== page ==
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Chaplain assistant works on ‘most complex weapons’

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Master Sgt. Steven James

Air Force Master Sgt. Steven James, 673d Air Base Wing superintendent of chapel operations, sits in a pew at the Heritage Chapel on Joint Base Elmendorf-Richardson, Alaska, Dec. 12, 2017. James is one of the many chaplain’s assistants on JBER who aid the chaplains by helping them conduct chapel services, and other operations.

Airman 1st Class Caitlin Russell

Behind every chaplain at Joint Base Elmendorf-Richardson is a chaplain assistant – someone  ready and willing to bridge the gap between enlisted personnel and chaplains. 

From administrative work to helping personnel in need, the work of a chaplain assistant is often a balancing act. 

For Air Force Master Sgt. Steven James, 673d Air Base Wing superintendent of chapel operations, balancing paperwork and people is no exception. 

“Every morning I get up knowing that I’m coming to work to do one thing and one thing only-to take care of Airmen, Soldiers, mission partners and their families,” James said. “Everything I do serves that one goal.”

The weekly schedule of a chaplain assistant can change in an instant. 

Providing support to the chaplains, overseeing the chapel, maintaining operations, and ensuring mission readiness for chapel personnel are all a part of the job.

The chaplain assistant’s duties also include preparation for weekend services by cleaning, restocking supplies, and ensuring everything is functional for each service. 

All chaplain assistants must cross-train from another career field. 

The technical school is eight weeks long and is based out of Maxwell Air Force Base, Alabama. 

Originally from England, James joined the Air Force July 21, 1999, as an F-15 Eagle aircraft engine maintainer stationed at Langley Air Force Base, Virginia. 

James began his chaplain assistant career as a senior airman at Pope Air Force Base, North Carolina. 

“Moving from maintenance, I feel like I’ve merely switched weapon systems,” James said. “I went from working on aircraft to working and helping with the most complex weapons system there is: individuals.”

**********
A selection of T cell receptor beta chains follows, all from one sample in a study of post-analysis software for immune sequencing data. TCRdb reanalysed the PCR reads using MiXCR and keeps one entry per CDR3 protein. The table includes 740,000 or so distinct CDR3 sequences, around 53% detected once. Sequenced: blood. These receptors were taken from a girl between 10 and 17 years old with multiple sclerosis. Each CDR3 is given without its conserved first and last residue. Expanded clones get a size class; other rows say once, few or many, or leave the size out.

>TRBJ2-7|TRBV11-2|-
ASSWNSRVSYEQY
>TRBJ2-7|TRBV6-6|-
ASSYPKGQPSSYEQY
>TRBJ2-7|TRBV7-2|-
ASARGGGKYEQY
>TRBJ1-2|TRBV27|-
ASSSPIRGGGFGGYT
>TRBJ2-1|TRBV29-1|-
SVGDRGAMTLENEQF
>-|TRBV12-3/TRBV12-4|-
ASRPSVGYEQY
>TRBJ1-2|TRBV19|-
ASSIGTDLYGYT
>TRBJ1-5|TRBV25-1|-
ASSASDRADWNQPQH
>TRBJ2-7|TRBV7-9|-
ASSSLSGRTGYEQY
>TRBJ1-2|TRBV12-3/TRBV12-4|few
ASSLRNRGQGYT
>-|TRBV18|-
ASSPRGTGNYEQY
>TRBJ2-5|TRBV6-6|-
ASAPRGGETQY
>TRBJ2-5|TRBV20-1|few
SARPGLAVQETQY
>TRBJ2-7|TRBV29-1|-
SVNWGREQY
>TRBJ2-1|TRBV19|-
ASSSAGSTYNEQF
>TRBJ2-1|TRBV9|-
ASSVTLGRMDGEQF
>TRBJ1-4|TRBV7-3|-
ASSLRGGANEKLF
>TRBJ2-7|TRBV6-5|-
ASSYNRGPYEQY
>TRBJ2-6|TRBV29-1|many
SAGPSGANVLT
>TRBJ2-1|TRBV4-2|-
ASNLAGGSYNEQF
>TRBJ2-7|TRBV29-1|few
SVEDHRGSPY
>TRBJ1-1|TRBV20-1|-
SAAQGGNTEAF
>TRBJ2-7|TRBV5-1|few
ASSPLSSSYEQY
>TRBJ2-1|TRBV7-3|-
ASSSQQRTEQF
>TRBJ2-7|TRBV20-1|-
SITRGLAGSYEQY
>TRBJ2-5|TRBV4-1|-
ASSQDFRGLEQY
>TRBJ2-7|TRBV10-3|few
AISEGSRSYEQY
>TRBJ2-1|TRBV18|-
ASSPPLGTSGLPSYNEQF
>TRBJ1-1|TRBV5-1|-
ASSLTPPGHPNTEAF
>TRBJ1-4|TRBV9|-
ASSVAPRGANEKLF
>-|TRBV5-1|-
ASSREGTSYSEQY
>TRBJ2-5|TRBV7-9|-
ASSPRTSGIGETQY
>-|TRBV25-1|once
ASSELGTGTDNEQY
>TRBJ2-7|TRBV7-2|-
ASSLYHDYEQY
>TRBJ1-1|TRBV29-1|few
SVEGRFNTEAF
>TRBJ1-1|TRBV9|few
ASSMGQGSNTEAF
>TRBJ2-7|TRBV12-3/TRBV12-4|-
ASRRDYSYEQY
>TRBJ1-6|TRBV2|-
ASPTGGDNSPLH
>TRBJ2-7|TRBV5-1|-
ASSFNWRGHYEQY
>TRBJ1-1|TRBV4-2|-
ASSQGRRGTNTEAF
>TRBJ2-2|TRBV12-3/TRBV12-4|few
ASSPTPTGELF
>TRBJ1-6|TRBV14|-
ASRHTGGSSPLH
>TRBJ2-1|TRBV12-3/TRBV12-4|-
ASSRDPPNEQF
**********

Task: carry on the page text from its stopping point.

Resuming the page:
By tending to each individual personally, chaplain assistants provide personnel with someone to talk to and aid in the spiritual pillar of wellness. 

 “I find that the most rewarding part of my job is seeing someone leave the office in a more positive place,” James said. 

“When I’m helping people or getting them to the chaplain, I feel like I’m making a difference.”

For James, the most challenging aspect of working as a chaplain assistant is management. 

“An ongoing challenge we have as a team is ensuring that all the moving pieces function while maintaining the same end goal,” James said. 

To members at the Joint Religious Operations Center, James continues to make a difference by taking care of others and having a passion for the job. 

 “Master Sergeant James is passionate about his job and the people around him, he attacks every day with a sense of purpose,” said Air Force Master Sgt. Michael Chin, 673d ABW non

commissioned officer in charge of training and assessments. “It shows that he genuinely cares and wants the JROC team to continuously grow.”

Chaplain assistants help build the foundation of the chaplaincy while emotionally and physically supporting personnel and the JBER mission. 

For questions or concerns, or to schedule an appointment with a chaplain or chaplain’s assistant, contact the Joint Religious Operations Center at 552-JROC.


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